A hero of the gay rights movement, psychiatrist and psychoanalyst Dr. Richard A. Isay, died Thursday following a battle with cancer at age 77.
More after the jump.
According to Dr. Jack Drescher, a training and supervising analyst at the William Alanson White Institute in New York and the author of Psychoanalytic Therapy and the Gay Man, Dr. Isay "changed the way the psychoanalytic world viewed the subject of homosexuality. He was a pioneer, a very brave man. He was attacked by psychoanalysts. He took a lot of flak.”
Dr. Isay, as a psychoanalyst, worked with gay patients and helped them to accept themselves in an era when homosexuality was still considered an illness.
While the American Psychiatric Association stopped classifying homosexuality as a disease in 1973, the American Psychoanalytic Association continued to regard it as an illness.
Dr. Isay spent 15 years working to change the organization's position.
According to The New York Times, "In 1992, backed by the American Civil Liberties Union, he threatened a lawsuit to force the association to promise not to discriminate against gay people. The group relented, issuing position statements that it would not discriminate in training, hiring or promoting analysts. It also formed committees to educate member institutions on its changed policies. Even so, some members still regarded homosexuality as something that therapy could change. But in 1997, the group became the first national mental health organization to support gay marriage."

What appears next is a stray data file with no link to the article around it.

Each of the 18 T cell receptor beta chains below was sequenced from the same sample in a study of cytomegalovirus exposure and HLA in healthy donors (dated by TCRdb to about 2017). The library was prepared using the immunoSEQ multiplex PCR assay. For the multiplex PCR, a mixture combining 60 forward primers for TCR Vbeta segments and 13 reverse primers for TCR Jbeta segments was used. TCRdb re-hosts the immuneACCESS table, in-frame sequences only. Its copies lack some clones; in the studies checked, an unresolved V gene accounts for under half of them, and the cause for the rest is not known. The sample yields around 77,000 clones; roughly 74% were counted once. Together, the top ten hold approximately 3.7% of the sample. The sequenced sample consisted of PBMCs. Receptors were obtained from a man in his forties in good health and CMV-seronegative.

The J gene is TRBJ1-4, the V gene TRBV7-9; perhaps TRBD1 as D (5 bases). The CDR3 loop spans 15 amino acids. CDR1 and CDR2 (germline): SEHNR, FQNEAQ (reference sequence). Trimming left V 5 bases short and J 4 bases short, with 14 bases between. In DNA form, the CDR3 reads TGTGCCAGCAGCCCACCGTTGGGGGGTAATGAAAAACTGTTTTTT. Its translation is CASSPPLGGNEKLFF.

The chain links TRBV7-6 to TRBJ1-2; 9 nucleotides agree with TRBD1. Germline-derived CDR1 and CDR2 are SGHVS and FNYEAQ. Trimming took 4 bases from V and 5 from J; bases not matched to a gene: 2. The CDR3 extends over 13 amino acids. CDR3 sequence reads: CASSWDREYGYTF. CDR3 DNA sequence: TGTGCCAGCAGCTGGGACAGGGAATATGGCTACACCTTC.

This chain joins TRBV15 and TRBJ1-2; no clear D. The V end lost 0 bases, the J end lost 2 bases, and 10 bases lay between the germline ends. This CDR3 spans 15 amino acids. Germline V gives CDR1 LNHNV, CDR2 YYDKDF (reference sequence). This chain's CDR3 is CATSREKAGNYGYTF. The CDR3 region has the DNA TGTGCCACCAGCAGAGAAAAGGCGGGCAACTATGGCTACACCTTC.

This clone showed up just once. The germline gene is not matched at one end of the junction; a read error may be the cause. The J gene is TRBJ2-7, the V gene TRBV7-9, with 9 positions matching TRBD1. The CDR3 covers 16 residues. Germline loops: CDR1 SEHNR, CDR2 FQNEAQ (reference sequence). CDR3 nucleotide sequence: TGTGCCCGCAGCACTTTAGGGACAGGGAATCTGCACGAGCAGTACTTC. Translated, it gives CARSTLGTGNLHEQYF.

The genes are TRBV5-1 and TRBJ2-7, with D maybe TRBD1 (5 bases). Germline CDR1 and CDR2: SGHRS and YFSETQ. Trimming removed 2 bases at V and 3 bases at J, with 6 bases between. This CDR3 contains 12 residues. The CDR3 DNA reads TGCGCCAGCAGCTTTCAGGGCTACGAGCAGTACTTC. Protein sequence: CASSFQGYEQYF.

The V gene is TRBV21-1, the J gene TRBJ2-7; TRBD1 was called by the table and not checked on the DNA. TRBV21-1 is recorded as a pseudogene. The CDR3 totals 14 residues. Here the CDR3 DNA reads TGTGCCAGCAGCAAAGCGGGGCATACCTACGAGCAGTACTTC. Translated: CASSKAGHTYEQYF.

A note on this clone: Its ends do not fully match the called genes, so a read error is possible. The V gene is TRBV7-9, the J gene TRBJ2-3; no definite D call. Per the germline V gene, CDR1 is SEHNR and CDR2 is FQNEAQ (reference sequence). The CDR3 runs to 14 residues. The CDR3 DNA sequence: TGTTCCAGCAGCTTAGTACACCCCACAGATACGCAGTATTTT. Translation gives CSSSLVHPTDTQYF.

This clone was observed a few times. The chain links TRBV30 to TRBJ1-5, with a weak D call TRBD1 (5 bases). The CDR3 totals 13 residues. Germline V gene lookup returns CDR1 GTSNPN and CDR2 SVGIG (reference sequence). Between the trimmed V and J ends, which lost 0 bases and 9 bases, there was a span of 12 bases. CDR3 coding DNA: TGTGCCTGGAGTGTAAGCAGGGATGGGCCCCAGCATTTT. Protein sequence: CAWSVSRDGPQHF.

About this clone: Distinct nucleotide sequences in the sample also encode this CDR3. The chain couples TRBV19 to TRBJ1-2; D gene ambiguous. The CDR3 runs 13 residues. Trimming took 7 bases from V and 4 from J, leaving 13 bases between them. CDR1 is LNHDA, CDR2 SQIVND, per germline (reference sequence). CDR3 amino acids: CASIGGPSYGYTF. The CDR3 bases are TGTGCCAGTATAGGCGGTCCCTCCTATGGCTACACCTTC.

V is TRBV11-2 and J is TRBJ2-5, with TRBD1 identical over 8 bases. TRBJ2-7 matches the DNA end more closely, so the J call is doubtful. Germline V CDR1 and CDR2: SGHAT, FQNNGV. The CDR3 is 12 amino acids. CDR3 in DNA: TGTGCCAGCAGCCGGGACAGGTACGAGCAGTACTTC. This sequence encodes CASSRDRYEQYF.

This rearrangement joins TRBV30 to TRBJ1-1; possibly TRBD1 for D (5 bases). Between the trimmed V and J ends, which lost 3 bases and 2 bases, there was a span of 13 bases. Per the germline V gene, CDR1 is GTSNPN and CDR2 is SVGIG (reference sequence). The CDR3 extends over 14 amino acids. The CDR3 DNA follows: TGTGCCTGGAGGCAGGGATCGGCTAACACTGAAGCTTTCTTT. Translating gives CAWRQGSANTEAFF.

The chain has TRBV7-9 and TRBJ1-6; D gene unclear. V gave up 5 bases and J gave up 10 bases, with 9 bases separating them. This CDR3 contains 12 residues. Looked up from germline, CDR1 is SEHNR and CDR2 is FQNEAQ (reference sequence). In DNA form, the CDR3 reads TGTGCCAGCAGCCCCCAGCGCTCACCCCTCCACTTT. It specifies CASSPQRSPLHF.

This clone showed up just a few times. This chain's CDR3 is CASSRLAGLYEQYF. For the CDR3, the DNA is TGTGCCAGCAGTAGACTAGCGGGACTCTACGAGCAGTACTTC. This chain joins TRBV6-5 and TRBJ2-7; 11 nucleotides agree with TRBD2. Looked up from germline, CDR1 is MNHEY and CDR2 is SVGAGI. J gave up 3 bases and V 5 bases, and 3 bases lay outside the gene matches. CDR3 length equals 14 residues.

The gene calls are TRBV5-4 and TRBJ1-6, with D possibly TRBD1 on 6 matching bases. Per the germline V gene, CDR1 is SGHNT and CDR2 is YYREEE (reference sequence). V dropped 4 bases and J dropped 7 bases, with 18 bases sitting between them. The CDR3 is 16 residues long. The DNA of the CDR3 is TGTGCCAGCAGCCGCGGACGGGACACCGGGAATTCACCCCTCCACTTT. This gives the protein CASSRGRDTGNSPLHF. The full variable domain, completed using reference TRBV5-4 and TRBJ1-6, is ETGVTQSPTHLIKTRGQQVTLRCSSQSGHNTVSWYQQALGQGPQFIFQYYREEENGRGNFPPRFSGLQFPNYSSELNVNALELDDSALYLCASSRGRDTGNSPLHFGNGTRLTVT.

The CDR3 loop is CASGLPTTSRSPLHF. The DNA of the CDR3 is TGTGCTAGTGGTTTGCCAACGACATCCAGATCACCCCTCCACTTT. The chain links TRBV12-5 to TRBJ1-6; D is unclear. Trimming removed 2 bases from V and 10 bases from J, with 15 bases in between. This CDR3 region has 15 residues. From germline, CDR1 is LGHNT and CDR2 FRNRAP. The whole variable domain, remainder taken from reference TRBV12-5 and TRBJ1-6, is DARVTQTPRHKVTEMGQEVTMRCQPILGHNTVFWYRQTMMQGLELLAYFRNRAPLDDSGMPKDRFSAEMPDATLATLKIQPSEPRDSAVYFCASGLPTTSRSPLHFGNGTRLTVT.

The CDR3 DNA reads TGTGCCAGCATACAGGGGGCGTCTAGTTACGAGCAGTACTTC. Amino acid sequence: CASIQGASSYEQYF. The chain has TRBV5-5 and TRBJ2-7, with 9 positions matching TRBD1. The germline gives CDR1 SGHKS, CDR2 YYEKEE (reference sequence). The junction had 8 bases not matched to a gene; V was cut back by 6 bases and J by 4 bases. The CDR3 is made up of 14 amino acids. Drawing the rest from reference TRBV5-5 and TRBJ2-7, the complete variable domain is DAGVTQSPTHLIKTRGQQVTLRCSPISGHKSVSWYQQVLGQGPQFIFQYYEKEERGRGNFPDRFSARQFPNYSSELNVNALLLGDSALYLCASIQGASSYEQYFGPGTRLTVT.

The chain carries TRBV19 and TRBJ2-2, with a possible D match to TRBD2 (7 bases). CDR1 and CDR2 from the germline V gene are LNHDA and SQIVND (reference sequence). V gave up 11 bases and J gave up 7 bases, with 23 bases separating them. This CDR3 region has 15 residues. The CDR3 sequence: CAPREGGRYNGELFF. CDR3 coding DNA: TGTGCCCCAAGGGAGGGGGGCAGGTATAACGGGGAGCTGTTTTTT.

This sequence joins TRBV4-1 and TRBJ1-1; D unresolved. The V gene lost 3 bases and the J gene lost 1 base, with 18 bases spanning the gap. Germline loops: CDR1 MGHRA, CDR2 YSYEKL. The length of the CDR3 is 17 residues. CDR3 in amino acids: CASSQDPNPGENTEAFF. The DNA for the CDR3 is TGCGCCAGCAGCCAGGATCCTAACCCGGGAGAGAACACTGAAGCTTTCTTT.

Dr. Isay dealt with his own personal struggles as a closeted gay man. He would ultimately marry a woman and have two children with her. Once he acknowledged and accepted his sexual orientation at age 40, he came out to his wife.
They remained married for nine more years for the sake of their children.
Dr. Isay married his long-time partner Gordon Harrell last year. The wedding was held in Isay's son's home. Isay's grandson was his best man.
Dr. Richard A. Friedman, director of the psychopharmacology clinic at Weill Cornell Medical College, says Dr. Isay "made the field see that their view was based on ideology, not evidence.”
Friedman continues, “You have to have passion to do what he did. He pushed the field to do what it should have done, and he did not stop. We’re all richer for it.”
Dr. Isay's books include the titles: Being Homosexual (1989), Becoming Gay (1997) and Commitment and Healing: Gay Men and the Need for Romantic Love (2006).